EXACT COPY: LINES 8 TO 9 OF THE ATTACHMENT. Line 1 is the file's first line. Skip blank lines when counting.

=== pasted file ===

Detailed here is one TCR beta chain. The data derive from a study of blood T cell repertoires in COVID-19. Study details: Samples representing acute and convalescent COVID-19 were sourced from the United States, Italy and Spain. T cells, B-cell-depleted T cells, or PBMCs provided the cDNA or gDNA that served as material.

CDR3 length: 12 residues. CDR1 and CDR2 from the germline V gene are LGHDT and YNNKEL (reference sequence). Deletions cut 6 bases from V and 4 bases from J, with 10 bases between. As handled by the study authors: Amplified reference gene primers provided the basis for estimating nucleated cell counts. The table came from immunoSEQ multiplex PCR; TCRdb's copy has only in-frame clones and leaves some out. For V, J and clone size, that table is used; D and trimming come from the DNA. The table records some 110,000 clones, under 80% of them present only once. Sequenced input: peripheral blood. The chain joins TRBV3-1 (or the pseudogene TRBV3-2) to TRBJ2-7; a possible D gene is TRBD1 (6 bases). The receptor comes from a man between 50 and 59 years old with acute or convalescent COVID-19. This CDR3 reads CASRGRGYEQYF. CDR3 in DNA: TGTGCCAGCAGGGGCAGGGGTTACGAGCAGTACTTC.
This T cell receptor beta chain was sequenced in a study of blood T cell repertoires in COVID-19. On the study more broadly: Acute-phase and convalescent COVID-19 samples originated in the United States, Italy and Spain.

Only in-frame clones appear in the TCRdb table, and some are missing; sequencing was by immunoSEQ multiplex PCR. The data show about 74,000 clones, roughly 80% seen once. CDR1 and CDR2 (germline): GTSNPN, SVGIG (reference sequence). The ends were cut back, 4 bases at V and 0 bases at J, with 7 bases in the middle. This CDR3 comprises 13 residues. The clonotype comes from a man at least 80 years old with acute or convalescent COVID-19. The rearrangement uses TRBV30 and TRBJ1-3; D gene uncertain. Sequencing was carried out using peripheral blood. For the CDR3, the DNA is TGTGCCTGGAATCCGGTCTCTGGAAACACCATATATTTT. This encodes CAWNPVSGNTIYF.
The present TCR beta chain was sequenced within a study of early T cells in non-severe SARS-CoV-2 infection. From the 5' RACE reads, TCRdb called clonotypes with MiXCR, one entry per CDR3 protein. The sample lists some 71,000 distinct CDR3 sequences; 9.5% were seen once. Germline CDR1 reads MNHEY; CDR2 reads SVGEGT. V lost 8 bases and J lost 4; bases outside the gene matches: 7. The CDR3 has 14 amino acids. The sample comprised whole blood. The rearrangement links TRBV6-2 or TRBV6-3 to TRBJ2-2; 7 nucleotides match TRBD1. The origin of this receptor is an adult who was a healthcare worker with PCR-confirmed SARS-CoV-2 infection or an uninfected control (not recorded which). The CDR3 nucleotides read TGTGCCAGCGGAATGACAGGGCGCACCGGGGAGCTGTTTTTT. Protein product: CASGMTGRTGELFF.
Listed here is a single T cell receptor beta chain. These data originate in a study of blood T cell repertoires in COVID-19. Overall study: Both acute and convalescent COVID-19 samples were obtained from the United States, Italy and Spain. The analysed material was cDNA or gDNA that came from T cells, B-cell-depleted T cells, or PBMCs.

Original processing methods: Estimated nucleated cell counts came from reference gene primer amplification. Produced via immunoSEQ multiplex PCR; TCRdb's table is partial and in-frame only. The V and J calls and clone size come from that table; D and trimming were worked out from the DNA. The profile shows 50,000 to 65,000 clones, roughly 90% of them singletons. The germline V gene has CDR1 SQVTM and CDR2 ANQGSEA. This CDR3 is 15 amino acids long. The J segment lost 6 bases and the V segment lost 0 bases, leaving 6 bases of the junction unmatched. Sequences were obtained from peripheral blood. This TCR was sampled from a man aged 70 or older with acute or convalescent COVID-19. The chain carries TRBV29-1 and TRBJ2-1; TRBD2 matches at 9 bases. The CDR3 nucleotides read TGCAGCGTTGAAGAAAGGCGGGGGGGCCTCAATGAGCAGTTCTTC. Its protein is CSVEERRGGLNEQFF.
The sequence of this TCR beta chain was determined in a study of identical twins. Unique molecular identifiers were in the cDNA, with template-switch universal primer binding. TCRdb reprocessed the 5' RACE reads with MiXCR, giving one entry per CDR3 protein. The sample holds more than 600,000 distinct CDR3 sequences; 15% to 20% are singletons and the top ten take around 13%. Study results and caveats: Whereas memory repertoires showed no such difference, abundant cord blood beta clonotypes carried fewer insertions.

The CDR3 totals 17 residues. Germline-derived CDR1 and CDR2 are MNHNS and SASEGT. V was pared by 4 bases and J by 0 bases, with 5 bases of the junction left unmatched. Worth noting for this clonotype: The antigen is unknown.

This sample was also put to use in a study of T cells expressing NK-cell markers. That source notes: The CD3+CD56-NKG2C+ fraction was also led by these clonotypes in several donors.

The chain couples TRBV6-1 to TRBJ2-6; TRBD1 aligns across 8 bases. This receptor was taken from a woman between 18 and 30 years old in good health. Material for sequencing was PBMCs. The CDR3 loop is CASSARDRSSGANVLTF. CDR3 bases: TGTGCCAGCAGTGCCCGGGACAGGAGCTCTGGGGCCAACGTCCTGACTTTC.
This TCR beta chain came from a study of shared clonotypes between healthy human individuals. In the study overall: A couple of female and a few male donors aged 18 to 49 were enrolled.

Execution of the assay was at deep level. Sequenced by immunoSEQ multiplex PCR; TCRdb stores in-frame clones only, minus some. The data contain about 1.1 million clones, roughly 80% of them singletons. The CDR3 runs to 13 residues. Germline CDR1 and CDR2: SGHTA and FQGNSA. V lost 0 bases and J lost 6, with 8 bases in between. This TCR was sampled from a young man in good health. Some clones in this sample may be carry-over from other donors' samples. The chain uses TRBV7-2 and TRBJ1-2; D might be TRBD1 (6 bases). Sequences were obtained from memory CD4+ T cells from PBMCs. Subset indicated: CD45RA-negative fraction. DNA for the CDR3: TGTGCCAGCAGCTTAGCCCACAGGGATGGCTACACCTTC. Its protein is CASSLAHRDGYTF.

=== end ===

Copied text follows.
The sequence of this TCR beta chain was determined in a study of identical twins. Unique molecular identifiers were in the cDNA, with template-switch universal primer binding. TCRdb reprocessed the 5' RACE reads with MiXCR, giving one entry per CDR3 protein. The sample holds more than 600,000 distinct CDR3 sequences; 15% to 20% are singletons and the top ten take around 13%. Study results and caveats: Whereas memory repertoires showed no such difference, abundant cord blood beta clonotypes carried fewer insertions.

The CDR3 totals 17 residues. Germline-derived CDR1 and CDR2 are MNHNS and SASEGT. V was pared by 4 bases and J by 0 bases, with 5 bases of the junction left unmatched. Worth noting for this clonotype: The antigen is unknown.